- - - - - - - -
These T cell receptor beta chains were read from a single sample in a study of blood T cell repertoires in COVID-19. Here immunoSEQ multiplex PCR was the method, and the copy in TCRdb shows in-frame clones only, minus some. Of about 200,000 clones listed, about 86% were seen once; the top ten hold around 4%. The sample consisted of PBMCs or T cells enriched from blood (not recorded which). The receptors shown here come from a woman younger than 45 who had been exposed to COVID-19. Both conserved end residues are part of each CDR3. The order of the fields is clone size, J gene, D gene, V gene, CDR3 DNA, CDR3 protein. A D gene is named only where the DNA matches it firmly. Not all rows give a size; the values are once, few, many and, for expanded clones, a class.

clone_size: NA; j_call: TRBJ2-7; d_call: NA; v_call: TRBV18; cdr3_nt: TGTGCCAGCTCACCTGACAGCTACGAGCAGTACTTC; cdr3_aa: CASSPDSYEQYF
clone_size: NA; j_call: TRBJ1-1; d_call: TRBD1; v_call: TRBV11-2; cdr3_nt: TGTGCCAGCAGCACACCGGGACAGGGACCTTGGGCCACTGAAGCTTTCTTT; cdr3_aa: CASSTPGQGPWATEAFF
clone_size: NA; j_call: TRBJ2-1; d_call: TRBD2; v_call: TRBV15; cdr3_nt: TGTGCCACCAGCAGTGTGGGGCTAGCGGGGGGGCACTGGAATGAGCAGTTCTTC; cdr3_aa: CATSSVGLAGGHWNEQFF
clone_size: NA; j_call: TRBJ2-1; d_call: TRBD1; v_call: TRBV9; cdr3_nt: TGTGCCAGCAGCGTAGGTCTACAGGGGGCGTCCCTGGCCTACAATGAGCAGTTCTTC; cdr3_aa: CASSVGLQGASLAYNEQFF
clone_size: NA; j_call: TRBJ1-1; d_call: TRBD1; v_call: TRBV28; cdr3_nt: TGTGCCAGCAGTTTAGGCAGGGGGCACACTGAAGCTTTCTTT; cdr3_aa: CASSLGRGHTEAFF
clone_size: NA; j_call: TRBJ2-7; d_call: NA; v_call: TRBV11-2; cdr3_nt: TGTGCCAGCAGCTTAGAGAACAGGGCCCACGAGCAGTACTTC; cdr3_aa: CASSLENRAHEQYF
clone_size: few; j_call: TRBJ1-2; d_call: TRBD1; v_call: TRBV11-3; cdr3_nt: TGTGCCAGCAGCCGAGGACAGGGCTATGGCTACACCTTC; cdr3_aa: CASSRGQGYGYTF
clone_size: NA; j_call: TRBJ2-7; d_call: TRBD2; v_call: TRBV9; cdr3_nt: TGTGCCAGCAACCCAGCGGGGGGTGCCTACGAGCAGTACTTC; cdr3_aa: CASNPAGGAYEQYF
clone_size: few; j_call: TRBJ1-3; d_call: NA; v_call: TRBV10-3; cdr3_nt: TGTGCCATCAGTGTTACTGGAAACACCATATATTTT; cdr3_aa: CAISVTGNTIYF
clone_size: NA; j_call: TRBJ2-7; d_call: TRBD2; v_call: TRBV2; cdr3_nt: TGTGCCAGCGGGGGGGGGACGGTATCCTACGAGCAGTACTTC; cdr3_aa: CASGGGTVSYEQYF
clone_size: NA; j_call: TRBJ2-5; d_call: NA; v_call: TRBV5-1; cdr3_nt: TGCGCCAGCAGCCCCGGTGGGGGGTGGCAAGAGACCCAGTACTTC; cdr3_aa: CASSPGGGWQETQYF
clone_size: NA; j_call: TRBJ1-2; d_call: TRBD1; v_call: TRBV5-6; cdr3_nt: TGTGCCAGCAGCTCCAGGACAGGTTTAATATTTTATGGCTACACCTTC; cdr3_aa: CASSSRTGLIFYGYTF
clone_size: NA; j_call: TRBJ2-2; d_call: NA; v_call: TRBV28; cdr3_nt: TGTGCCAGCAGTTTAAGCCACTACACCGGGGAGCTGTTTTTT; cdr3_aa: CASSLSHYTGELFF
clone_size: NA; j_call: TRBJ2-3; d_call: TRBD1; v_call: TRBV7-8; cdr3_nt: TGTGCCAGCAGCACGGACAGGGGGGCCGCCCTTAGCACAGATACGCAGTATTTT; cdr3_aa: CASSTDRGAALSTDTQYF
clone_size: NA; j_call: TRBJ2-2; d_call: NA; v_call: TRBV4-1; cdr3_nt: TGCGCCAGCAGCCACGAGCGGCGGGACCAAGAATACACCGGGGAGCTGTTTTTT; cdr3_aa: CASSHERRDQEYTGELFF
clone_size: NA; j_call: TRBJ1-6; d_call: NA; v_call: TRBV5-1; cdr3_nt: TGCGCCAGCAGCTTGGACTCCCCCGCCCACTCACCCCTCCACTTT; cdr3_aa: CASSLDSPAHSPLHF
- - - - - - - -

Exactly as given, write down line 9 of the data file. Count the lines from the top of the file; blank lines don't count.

clone_size: NA; j_call: TRBJ2-7; d_call: TRBD2; v_call: TRBV9; cdr3_nt: TGTGCCAGCAACCCAGCGGGGGGTGCCTACGAGCAGTACTTC; cdr3_aa: CASNPAGGAYEQYF